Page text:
Restorative Justice Is Not Enough: School-Based Interventions in the Carceral State
by Jane Hereth, Mariame Kaba, Erica R. Meiners, and Lewis Wallace
This following is an excerpt from an essay published in the new book “Disrupting The School-to-Prison Pipeline,” edited by Bahena, Cooc, Currie-Rubin, Kuttner, & Ng. Published by the Harvard Educational Review (December 2012).
We at Project NIA are committed to the idea of engaged participatory research and continuous reflection to improve our practice. All of the co-authors have some involvement with the organization and we hope that those who read the essay will gain more knowledge about some of the challenges that we’ve experienced and some of the lessons that we’ve learned. We feel blessed at NIA to be part of a larger landscape of organizing and activism in Chicago against the carceral state. The essay reflects that broader landscape.
Working from the authors’ Chicago-based practices, research and activism, this chapter assesses the potential of restorative justice practices to interrupt the school-to-prison pipeline. In the last ten years, a movement advocating and implementing restorative justice alternatives developed in Chicago Public Schools as a direct result of the massive expansion of the carceral state and the growth of “zero tolerance” and school-to-prison tracking. The authors conceptually and historically map the progression of restorative justice in Chicago in order to outline strengths of interventions and to detail their concerns about the direction of the restorative justice movement in schools and its ability to intervene in the school-to-prison pipeline. They conclude with an analysis of transformative justice to highlight valuable practices and political frameworks to center in interventions.
“Take her! Take her!”
It’s 9:00 A.M. on Monday, and the visibly upset kindergarten teacher screams at me from across the hall. She is holding a six-year-old by her wrist. The little girl, with a dozen pink and white barrettes framing her tear-stained face, yells, “Get off me, let me go!” The teacher pushes the student toward me. I reach out my hand, and the little girl grabs it.
“When should I bring her back?” I ask.
“NEVER,” the teacher yells. “I don’t want her! Never bring her back!”
Before I make it to the main office at Lockwood Elementary1—a K–8 school in a northside Chicago neighborhood—to get the Peace Room key and sign in, two more students are assigned to me.
At noon I am paged over the intercom: “Ms. C, please come to the assistant principal’s office immediately.” In Mrs. Edwards’s office I recognize a fourteen-year-old eighth-grader, Trevon, sitting across from her with his head in his hands.
“You are lucky that Ms. C is here,” Mrs. Edwards says. “Otherwise, you would be on your way to jail in handcuffs.”
Trevon had lashed out in the lunchroom at one of his peers, repeatedly shouting inappropriate and sexual slurs at a female classmate who had touched his neck while he was waiting in line to eat. Two security guards approached him. He continued to shout and was physically removed from the lunchroom and taken across the hall to the administrative office.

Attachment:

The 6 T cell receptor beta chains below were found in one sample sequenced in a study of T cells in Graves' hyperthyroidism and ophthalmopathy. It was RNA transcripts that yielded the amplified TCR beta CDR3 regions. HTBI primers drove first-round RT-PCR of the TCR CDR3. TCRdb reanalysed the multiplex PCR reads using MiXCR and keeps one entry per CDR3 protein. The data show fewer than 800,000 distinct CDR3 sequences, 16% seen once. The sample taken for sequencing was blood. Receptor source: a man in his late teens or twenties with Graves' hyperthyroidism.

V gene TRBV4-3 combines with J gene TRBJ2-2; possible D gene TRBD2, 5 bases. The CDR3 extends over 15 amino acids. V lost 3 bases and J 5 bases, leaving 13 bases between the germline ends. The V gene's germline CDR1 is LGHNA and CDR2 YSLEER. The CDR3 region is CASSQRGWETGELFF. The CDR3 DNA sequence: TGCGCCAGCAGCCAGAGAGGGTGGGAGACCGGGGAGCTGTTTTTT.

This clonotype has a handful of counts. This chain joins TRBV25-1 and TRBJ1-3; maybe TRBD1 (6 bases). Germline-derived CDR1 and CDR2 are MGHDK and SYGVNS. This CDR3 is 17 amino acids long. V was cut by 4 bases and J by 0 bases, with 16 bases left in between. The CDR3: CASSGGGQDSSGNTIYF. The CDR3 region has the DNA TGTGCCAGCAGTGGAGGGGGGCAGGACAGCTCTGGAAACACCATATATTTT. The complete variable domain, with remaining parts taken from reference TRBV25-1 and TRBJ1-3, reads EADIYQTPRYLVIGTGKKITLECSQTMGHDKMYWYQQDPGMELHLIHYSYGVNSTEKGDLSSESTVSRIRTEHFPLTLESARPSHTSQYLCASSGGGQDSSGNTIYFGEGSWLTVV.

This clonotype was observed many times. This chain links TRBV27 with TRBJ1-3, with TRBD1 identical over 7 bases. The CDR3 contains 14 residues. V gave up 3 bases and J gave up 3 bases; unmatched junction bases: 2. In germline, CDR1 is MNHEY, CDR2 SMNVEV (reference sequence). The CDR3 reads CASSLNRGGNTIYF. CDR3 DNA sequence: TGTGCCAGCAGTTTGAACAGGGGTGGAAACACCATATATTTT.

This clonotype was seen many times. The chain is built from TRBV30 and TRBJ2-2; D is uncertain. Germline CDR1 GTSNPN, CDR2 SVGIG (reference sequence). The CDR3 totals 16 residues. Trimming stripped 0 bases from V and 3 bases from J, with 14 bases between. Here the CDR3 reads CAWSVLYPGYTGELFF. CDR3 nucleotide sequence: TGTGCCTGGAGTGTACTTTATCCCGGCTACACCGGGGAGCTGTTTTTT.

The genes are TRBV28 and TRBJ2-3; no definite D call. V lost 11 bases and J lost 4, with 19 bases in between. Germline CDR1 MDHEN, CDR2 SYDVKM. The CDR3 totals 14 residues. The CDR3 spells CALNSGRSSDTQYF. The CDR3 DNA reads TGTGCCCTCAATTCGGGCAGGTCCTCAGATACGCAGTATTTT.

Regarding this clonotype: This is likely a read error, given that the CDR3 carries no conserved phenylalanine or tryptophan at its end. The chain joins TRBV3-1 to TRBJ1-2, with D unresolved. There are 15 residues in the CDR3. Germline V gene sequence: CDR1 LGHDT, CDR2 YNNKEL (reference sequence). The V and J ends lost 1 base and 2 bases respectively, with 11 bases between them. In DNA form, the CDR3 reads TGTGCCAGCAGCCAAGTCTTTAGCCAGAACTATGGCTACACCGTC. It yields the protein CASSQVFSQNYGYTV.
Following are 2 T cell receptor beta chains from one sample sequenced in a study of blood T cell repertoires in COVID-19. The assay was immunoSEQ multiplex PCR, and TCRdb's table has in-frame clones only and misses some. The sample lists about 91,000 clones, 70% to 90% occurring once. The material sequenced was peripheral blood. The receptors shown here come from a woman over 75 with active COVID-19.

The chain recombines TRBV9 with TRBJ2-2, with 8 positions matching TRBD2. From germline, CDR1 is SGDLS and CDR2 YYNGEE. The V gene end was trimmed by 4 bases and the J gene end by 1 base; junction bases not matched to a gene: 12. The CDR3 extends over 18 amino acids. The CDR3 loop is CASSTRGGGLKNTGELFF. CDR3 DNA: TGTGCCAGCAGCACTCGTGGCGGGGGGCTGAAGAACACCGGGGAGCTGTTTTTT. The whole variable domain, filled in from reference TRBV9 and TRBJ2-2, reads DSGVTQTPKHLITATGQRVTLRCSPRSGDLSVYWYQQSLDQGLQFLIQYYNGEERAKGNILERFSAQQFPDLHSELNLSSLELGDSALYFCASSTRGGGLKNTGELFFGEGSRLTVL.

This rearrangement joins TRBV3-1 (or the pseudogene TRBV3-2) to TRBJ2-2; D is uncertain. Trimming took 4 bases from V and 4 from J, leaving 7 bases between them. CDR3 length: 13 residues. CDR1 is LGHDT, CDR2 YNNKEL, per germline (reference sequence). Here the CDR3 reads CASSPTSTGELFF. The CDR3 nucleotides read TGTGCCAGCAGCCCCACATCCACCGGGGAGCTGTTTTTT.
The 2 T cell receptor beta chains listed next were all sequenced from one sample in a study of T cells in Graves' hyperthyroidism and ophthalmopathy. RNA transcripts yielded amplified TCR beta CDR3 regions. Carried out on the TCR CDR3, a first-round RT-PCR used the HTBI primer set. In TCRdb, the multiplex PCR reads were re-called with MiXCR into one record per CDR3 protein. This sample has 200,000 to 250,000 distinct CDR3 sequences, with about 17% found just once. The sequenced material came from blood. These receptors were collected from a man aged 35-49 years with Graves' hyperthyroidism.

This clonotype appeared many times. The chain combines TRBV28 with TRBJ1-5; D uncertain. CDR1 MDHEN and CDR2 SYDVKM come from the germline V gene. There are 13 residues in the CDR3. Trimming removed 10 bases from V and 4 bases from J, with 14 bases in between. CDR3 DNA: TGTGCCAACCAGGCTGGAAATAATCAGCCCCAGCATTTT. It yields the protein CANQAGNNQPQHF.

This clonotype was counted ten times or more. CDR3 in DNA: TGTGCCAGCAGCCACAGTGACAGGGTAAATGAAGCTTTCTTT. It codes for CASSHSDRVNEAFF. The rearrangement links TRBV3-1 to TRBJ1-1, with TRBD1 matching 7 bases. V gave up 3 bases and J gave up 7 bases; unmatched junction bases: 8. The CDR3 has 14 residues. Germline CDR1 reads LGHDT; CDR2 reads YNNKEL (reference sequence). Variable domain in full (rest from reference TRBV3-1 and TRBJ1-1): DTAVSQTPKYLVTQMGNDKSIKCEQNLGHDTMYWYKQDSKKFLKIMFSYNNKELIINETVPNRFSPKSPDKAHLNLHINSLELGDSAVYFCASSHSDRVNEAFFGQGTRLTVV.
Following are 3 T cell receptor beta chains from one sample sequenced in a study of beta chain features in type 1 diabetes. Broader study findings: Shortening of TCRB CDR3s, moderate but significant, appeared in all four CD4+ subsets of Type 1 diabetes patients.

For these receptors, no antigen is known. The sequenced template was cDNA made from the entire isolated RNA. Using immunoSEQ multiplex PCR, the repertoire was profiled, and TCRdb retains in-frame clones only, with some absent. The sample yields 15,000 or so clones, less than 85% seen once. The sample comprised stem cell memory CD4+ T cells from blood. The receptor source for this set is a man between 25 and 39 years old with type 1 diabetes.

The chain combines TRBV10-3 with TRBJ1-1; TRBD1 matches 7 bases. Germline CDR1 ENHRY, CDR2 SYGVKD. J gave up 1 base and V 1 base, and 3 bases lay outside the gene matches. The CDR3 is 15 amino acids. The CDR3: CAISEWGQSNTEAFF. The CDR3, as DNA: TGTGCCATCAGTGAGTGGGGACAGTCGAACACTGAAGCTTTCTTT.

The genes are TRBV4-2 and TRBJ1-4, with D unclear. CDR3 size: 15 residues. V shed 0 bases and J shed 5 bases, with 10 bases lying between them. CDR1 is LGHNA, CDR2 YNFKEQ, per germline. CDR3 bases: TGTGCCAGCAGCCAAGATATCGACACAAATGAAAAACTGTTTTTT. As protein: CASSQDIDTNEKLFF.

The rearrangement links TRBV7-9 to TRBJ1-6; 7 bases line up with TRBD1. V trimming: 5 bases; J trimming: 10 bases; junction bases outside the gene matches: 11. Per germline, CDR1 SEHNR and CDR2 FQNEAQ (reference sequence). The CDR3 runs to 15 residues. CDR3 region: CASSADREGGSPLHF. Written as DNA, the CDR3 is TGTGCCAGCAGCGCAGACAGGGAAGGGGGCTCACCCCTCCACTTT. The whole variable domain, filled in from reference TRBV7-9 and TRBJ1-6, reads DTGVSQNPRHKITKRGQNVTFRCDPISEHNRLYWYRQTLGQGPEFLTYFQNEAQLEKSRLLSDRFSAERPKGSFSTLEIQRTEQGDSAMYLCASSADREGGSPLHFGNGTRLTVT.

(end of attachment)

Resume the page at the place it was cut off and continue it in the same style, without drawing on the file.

As Mrs. Edwards recounted the incident, Trevon interrupted several times: “She started it!” he yelled. “This is unfair, why isn’t she sitting up in here?” When Mrs. Edwards suggested I find a black male mentor to work with him, he laughed derisively. “A what?” he asked. As she tried to explain, he started to laugh uncontrollably and muttered something as he folded his arms into his chest. “Ha ha ha! In THIS neighborhood? At THIS school? GOOD LUCK WITH THAT! Ha ha ha!”
I ask him if he would like to go for a walk with me to see the Peace Room and talk, and he responds, “Not really.”
Mrs. Edwards chimes in from her seat, “Or I can call the police . . .”
At 3:30 P.M., right outside of the middle school building, a nasty fight erupts between two young men. Two students run up to the Peace Room: “Ms. C, Ms. C, please come to the basketball court. Jesse and Chris are fighting and the police are going to arrest them.” By the time I get downstairs, both young men are in handcuffs and being put into the back of a squad car. I ask Officer Hernandez to please not take the young men to the station. I promise to intervene. “I will run a peace circle,” I say. “Do you both agree to participate in a circle?” I ask both young men. They nod. Officer Hernandez looks skeptical but agrees to release them. He looks over to the boys and says, “You are lucky Ms. C is here vouching for you, but next time, you are going to the station.”
This snapshot is from an average day in the work of Project NIA, a Chicago-based community organization that attempts to engage alternative justice practices to halt the movement of young people from our communities into our prisons and jails. Lockwood Elementary and Middle School looks similar to many public schools across Chicago. At Lockwood, 65 percent of the 540 students spread out across two buildings are African American and 26 percent are Latino; the majority (nearly 95%) qualifies for free and reduced lunch (a federal designation signifying low income); and almost 20 percent are classified as having limited English proficiency. Over the past twenty years, students at Lockwood have consistently tested below national norms. And at Lockwood high rates of suspension are the norm.
For those interested in understanding the school-to-prison pipeline, we highly recommend purchasing Disrupting the School-to-Prison Pipeline. You can read the rest of the essay in the book.